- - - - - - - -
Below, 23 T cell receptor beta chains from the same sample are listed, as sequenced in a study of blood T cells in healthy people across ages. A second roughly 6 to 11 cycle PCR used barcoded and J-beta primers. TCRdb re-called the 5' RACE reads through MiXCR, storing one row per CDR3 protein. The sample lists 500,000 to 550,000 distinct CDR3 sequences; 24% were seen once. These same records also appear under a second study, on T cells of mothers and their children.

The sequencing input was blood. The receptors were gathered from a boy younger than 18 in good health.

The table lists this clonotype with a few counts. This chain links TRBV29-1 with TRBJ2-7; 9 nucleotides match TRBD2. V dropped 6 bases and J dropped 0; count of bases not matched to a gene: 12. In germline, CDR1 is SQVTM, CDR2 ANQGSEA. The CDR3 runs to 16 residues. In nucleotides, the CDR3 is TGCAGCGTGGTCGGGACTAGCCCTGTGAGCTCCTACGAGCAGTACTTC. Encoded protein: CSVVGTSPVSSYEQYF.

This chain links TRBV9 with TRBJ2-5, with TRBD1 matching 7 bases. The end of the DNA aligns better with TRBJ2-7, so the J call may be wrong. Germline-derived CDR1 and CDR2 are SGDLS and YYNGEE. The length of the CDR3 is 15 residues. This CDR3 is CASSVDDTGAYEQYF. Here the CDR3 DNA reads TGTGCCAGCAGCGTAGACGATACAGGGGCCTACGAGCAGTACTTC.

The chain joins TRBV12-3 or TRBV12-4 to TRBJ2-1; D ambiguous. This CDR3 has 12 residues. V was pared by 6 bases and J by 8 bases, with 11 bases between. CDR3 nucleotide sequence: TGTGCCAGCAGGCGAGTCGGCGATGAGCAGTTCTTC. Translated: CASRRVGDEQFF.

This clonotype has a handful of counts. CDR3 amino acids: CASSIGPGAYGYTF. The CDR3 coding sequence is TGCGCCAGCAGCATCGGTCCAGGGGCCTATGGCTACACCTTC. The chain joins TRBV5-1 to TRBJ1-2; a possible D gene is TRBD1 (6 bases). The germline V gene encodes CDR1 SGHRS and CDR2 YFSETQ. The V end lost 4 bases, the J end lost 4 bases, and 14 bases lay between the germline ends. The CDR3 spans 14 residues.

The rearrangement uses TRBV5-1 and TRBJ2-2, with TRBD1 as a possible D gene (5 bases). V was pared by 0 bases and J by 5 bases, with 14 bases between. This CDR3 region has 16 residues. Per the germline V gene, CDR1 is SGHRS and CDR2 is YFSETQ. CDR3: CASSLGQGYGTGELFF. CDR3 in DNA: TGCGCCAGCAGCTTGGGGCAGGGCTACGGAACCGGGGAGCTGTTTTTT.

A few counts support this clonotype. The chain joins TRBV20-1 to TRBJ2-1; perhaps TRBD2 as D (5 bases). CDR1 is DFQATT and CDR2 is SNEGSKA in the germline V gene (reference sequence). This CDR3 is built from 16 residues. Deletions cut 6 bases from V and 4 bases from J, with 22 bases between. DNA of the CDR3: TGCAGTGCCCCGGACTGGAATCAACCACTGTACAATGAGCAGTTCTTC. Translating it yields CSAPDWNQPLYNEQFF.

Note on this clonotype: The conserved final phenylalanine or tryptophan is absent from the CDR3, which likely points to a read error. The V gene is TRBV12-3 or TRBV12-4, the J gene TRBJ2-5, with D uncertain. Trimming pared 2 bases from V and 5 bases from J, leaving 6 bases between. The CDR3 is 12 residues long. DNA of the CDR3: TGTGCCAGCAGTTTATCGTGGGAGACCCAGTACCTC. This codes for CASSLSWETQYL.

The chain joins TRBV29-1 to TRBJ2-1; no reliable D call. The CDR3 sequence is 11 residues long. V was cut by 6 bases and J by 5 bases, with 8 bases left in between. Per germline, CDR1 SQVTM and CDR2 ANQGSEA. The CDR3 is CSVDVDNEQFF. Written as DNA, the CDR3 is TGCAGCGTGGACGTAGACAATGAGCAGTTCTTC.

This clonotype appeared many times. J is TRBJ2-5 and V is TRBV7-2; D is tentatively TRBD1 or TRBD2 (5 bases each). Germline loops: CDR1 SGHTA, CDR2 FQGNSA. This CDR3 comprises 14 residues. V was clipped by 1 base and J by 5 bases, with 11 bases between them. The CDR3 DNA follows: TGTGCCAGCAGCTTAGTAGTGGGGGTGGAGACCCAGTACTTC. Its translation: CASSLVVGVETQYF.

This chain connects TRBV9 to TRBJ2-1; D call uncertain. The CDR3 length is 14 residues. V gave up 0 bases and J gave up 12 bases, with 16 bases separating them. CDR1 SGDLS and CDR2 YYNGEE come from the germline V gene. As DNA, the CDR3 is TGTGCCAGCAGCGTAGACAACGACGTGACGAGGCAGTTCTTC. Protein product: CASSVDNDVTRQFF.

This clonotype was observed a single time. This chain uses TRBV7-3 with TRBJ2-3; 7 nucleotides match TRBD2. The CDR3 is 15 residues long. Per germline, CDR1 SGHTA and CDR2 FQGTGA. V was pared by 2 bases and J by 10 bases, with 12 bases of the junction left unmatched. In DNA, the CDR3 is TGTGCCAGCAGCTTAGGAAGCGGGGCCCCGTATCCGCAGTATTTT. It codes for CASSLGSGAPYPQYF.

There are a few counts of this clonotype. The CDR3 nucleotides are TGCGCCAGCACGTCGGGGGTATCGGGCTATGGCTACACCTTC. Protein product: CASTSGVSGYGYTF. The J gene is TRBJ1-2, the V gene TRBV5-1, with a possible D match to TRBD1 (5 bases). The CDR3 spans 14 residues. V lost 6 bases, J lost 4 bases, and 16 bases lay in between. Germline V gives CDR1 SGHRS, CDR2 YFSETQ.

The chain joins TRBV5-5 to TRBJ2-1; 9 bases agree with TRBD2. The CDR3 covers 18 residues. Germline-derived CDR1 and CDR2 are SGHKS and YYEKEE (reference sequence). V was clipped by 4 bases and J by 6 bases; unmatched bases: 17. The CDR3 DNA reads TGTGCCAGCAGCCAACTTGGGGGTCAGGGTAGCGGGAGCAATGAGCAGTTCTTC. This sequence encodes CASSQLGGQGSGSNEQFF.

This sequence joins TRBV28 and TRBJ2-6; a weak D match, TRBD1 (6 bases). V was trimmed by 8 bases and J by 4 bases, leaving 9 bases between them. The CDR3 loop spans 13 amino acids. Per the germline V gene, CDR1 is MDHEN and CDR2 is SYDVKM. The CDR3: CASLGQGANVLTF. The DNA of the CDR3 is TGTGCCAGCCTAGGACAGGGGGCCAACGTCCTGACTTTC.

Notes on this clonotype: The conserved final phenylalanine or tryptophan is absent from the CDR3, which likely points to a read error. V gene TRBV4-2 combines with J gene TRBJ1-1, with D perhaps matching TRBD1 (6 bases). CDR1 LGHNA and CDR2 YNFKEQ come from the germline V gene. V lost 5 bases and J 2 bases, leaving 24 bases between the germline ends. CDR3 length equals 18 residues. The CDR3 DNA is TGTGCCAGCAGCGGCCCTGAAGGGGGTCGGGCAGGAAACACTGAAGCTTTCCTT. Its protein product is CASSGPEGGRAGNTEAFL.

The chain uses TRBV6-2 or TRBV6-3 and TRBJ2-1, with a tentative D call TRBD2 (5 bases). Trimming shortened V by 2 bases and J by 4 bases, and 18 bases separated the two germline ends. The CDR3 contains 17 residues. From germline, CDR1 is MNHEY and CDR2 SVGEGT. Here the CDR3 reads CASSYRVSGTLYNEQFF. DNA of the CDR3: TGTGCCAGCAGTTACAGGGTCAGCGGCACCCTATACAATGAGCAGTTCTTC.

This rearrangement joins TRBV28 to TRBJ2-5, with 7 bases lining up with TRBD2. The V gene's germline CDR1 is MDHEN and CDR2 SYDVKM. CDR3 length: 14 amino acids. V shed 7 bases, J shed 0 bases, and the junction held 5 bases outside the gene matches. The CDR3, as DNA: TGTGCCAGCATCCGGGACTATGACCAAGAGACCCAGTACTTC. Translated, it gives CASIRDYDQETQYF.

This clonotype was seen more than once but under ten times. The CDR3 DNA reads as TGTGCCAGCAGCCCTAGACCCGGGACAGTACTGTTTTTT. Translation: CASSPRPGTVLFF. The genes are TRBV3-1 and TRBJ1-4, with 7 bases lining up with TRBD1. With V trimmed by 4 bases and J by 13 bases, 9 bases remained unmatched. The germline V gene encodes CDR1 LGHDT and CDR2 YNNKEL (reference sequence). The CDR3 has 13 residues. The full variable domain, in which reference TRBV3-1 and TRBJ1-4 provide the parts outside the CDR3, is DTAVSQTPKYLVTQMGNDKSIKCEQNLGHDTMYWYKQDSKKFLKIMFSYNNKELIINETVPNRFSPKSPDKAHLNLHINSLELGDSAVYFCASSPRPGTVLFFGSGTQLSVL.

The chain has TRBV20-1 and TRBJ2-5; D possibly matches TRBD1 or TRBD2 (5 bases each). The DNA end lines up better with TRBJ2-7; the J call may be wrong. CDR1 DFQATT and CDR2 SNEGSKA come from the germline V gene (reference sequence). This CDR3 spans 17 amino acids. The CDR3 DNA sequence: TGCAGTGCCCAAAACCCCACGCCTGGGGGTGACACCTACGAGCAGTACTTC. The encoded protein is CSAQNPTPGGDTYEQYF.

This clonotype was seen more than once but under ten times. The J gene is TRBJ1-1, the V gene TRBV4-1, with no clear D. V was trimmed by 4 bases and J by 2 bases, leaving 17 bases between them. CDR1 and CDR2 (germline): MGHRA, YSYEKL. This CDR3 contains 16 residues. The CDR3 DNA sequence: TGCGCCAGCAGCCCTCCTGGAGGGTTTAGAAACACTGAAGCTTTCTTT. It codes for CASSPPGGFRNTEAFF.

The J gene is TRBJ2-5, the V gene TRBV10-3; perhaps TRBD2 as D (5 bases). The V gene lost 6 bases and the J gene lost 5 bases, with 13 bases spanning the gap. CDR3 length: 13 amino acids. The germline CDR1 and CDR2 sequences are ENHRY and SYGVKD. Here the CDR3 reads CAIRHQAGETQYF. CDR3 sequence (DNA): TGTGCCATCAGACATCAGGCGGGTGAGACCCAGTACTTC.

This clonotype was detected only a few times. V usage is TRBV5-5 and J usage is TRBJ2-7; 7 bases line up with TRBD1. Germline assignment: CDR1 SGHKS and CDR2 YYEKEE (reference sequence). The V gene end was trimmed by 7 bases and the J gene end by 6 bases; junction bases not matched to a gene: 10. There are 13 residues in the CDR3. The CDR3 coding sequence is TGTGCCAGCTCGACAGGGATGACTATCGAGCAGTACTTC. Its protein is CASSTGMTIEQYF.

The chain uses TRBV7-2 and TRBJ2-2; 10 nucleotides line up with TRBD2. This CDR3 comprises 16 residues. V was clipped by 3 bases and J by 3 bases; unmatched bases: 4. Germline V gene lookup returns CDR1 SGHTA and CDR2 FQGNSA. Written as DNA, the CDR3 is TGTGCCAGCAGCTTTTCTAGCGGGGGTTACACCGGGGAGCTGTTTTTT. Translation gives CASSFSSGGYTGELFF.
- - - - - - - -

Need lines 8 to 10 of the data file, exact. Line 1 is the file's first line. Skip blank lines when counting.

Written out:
A few counts support this clonotype. The chain joins TRBV20-1 to TRBJ2-1; perhaps TRBD2 as D (5 bases). CDR1 is DFQATT and CDR2 is SNEGSKA in the germline V gene (reference sequence). This CDR3 is built from 16 residues. Deletions cut 6 bases from V and 4 bases from J, with 22 bases between. DNA of the CDR3: TGCAGTGCCCCGGACTGGAATCAACCACTGTACAATGAGCAGTTCTTC. Translating it yields CSAPDWNQPLYNEQFF.

Note on this clonotype: The conserved final phenylalanine or tryptophan is absent from the CDR3, which likely points to a read error. The V gene is TRBV12-3 or TRBV12-4, the J gene TRBJ2-5, with D uncertain. Trimming pared 2 bases from V and 5 bases from J, leaving 6 bases between. The CDR3 is 12 residues long. DNA of the CDR3: TGTGCCAGCAGTTTATCGTGGGAGACCCAGTACCTC. This codes for CASSLSWETQYL.

The chain joins TRBV29-1 to TRBJ2-1; no reliable D call. The CDR3 sequence is 11 residues long. V was cut by 6 bases and J by 5 bases, with 8 bases left in between. Per germline, CDR1 SQVTM and CDR2 ANQGSEA. The CDR3 is CSVDVDNEQFF. Written as DNA, the CDR3 is TGCAGCGTGGACGTAGACAATGAGCAGTTCTTC.